Decades ago a mysterious collective created a secret and ultimately dangerous library in Turin. This culminated in a terrifying 20 days when hundreds of people were randomly and horrifically murdered. After that, the library was supposedly destroyed--but was it? Ominous messages and suspicious activity seem to indicate that the same forces are regrouping. De Mario presciently describes a society where human connections are decreasing, where spilling personal information becomes addictive, and where "browsing the thoughts of others" brings voyeuristic pleasure as well as unknown risks. This is the dystopian foreshadowing of emotional and societal chaos when secrets become fetishes and personal interaction is discouraged. Readers will recognize the contemporary social media landscape portrayed in this cautionary, relevant novel.
- Cindy— From Cindy's Recs
In the spare wing of a church-run sanatorium, some zealous youths create "the Library," a space where lonely citizens can read one another's personal diaries and connect with like-minded souls in "dialogues across the ether." But when their scribblings devolve into the ugliest confessions of the macabre, the Library's users learn too late that a malicious force has consumed their privacy and their sanity. As the city of Turin suffers a twenty-day "phenomenon of collective psychosis" culminating in nightly massacres that hundreds of witnesses cannot explain, the Library is shut down and erased from history. That is, until a lonely salaryman decides to investigate these mysterious events, which the citizenry of Turin fear to mention. Inevitably drawn into the city's occult netherworld, he unearths the stuff of modern nightmares: what's shared can never be unshared.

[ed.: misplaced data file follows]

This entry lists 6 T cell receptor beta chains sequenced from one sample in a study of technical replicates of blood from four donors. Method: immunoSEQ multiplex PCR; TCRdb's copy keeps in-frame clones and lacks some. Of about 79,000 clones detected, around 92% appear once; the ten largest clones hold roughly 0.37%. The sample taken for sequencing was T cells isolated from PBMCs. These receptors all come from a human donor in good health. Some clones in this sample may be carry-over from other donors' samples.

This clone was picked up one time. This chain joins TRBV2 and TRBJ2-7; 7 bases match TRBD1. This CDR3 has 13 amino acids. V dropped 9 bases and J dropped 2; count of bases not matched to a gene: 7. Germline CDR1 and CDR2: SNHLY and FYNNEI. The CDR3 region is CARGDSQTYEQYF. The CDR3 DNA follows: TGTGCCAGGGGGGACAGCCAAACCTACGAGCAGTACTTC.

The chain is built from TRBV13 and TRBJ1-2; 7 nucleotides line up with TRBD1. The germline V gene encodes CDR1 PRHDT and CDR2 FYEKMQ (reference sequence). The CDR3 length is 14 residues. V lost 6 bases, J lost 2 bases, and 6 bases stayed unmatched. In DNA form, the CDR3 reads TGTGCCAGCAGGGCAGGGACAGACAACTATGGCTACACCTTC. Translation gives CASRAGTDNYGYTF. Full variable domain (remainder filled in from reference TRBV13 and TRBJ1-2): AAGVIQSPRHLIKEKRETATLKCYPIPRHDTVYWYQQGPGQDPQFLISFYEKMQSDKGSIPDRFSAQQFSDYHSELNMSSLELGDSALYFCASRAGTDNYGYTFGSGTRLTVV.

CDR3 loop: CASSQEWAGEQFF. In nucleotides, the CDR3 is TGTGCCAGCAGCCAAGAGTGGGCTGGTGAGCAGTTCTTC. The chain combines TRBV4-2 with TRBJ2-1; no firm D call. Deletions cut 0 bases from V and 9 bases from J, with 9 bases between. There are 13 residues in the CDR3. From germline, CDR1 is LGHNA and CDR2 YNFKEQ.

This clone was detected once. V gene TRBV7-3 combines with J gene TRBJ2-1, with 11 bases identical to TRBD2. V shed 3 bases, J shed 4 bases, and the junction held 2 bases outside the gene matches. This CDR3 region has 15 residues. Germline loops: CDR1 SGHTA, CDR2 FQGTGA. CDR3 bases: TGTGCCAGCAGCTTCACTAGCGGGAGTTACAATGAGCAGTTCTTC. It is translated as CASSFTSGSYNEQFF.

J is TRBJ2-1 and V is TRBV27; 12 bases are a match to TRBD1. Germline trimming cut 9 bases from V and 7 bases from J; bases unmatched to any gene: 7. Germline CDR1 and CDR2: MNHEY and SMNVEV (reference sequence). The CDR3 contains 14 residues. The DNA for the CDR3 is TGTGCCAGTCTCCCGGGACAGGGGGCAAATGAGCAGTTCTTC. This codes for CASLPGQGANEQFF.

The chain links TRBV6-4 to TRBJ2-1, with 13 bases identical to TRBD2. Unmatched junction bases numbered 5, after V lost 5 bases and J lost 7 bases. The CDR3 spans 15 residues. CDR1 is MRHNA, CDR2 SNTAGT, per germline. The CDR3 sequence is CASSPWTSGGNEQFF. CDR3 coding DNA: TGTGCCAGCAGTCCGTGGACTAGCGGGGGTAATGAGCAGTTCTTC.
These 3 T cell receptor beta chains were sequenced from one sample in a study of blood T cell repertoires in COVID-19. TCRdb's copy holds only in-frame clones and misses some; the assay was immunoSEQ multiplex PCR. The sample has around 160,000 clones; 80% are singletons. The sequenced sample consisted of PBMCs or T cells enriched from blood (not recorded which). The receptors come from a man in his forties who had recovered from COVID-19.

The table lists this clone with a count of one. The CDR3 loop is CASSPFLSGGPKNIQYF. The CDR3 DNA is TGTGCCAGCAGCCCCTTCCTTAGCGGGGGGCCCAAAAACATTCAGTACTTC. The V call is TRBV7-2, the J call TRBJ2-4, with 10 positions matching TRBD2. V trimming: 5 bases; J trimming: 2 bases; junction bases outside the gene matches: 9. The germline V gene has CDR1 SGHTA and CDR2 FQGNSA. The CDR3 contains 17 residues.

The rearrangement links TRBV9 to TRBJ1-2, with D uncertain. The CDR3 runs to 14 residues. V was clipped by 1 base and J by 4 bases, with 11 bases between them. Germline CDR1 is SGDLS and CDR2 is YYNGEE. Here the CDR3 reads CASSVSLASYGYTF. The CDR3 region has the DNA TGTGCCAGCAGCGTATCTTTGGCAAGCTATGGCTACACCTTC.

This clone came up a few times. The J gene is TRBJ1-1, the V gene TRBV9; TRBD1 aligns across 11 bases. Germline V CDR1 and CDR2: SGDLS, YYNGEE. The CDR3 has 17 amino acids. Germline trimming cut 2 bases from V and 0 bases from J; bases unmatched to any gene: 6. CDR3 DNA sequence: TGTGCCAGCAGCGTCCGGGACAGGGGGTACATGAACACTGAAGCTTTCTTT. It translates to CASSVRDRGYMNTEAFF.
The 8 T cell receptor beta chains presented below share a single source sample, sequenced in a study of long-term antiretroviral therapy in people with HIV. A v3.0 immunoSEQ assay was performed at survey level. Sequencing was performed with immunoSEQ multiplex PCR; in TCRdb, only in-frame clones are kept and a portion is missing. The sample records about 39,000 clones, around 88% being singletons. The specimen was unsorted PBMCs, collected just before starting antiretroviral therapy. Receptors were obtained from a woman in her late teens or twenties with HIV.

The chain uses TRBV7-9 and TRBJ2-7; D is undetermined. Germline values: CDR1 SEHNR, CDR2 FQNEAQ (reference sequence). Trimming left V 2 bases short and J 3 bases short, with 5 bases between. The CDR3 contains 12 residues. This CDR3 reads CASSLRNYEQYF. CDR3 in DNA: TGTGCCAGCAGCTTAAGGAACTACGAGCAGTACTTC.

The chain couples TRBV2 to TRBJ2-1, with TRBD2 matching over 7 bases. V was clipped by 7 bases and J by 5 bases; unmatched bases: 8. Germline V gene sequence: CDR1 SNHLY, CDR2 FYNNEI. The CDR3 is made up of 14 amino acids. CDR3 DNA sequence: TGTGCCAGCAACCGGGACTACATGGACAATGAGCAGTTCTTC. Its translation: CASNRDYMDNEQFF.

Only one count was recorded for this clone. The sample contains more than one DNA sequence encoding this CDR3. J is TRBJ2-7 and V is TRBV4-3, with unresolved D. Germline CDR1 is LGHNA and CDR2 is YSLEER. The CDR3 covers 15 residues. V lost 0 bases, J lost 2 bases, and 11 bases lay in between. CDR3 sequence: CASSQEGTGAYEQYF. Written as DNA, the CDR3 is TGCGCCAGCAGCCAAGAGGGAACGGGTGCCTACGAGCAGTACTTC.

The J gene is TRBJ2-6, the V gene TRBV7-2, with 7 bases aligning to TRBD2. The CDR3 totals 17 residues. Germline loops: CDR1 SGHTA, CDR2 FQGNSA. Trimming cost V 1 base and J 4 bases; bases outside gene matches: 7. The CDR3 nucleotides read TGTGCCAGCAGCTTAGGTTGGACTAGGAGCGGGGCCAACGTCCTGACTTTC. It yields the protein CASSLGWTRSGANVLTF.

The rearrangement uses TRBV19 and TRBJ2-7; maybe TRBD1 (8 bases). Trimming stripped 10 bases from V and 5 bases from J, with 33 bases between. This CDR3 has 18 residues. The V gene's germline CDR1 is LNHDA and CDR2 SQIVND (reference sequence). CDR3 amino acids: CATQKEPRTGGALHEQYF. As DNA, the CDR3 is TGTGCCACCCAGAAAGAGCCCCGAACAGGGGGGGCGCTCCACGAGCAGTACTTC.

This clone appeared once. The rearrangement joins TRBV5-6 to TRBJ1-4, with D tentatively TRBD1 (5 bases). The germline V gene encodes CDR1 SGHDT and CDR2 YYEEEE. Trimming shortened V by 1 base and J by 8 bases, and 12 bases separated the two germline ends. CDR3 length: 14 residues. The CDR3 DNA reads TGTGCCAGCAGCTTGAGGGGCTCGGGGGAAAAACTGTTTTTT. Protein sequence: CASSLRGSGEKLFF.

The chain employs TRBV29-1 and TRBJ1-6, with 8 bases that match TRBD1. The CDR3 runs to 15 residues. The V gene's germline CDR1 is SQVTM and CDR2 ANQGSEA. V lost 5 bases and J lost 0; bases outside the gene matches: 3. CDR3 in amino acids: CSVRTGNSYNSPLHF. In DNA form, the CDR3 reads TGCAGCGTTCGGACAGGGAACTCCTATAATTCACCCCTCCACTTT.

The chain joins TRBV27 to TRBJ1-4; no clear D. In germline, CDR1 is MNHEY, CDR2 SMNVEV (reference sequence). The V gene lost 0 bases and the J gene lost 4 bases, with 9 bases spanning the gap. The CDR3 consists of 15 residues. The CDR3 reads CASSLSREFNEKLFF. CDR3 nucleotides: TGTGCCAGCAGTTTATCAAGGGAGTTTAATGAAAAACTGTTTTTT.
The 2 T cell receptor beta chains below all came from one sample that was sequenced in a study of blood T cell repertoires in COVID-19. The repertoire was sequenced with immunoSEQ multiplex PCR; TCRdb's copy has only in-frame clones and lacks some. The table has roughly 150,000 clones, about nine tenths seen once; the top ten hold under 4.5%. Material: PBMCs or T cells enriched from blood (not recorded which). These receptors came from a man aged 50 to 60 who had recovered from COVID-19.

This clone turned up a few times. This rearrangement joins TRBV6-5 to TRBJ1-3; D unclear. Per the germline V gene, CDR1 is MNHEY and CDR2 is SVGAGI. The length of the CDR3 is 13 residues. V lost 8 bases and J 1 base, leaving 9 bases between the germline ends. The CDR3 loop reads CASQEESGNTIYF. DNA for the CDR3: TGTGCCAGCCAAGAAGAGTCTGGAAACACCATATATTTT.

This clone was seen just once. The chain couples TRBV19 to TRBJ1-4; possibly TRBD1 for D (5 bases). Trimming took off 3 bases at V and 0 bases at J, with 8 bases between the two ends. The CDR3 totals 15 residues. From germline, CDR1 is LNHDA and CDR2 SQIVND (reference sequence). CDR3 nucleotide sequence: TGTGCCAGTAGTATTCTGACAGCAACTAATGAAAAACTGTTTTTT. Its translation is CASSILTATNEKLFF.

An allegory inspired by the grisly neo-fascist campaigns of its day, The Twenty Days of Turin has enjoyed a fervent cult following in Italy for forty years. Now, in a fretful new age of "lone-wolf" terrorism fueled by social media, we can find uncanny resonances in Giorgio De Maria's vision of mass fear: a mute, palpitating dread that seeps into every moment of daily existence. With its stunning anticipation of the Internet--and the apocalyptic repercussions of oversharing--this bleak, prescient story is more disturbingly pertinent than ever.
Brilliantly translated into English for the first time by Ramon Glazov, The Twenty Days of Turin establishes De Maria's place among the literary ranks of Italo Calvino and beside classic horror masters such as Edgar Allan Poe and H. P. Lovecraft. Hauntingly imaginative, with visceral prose that chills to the marrow, the novel is an eerily clairvoyant magnum opus, long overdue but ever timely.